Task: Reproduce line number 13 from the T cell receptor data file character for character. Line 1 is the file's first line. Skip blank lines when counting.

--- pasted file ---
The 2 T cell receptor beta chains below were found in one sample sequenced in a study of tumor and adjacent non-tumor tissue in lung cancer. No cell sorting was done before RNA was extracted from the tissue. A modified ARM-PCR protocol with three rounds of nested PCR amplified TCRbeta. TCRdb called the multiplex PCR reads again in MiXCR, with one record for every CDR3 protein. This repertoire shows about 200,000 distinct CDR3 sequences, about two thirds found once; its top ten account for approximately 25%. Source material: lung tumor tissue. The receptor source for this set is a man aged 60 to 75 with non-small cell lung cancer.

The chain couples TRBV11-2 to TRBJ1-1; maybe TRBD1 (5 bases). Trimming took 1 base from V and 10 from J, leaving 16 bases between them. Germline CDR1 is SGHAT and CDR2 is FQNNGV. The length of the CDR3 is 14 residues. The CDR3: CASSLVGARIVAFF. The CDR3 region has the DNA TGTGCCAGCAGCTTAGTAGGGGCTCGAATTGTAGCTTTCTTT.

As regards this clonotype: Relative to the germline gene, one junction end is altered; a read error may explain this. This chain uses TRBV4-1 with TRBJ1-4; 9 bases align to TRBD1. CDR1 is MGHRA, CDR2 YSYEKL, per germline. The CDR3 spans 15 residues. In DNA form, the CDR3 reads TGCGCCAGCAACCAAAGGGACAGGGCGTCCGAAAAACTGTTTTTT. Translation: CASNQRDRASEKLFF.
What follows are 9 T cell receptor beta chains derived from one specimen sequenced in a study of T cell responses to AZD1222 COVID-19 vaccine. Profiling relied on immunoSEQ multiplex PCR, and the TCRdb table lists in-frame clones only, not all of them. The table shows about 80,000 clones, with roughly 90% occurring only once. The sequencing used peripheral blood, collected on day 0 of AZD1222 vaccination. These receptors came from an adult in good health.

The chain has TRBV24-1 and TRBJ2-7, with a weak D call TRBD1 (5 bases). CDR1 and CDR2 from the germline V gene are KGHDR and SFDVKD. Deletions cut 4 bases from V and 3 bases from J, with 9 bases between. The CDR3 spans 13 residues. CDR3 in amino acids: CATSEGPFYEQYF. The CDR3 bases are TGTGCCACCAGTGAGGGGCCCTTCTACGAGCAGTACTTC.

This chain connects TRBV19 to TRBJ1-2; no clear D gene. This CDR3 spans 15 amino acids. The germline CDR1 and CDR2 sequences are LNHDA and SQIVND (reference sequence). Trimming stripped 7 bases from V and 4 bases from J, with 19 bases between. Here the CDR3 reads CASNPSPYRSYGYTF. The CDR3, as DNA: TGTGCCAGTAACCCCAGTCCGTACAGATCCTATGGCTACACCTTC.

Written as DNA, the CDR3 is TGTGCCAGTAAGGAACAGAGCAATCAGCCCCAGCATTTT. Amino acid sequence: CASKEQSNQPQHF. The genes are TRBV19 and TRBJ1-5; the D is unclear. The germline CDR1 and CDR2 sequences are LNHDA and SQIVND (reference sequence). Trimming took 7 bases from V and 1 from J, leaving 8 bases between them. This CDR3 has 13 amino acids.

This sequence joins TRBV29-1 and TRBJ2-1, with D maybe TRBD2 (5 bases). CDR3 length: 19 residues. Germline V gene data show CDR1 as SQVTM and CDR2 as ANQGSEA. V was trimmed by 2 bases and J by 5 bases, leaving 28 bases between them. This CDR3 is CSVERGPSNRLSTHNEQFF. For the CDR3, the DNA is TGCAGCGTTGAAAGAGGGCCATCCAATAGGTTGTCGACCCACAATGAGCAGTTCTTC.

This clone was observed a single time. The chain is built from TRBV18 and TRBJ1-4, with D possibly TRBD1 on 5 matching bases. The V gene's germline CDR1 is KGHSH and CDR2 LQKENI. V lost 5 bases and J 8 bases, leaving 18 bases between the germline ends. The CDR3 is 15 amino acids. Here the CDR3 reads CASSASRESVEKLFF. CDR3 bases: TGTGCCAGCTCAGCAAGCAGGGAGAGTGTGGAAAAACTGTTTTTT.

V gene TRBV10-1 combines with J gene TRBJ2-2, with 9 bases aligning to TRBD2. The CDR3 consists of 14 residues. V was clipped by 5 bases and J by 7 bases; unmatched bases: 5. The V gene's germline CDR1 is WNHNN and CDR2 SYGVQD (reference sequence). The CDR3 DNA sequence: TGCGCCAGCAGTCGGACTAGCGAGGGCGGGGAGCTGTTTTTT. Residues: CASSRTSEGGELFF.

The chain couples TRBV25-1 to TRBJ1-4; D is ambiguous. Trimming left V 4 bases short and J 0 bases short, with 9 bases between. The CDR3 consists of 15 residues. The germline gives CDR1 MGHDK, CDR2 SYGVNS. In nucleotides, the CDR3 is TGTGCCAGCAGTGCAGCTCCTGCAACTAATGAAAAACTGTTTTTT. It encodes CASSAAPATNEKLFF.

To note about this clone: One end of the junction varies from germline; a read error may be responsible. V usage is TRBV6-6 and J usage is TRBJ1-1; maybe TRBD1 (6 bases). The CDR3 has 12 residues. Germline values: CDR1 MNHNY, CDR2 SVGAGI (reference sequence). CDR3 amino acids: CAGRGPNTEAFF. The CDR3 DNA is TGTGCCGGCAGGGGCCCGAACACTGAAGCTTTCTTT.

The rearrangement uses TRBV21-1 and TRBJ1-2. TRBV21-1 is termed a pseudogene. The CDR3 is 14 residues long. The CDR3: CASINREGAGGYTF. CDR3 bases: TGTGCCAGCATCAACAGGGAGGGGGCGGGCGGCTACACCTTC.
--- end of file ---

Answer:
The rearrangement uses TRBV21-1 and TRBJ1-2. TRBV21-1 is termed a pseudogene. The CDR3 is 14 residues long. The CDR3: CASINREGAGGYTF. CDR3 bases: TGTGCCAGCATCAACAGGGAGGGGGCGGGCGGCTACACCTTC.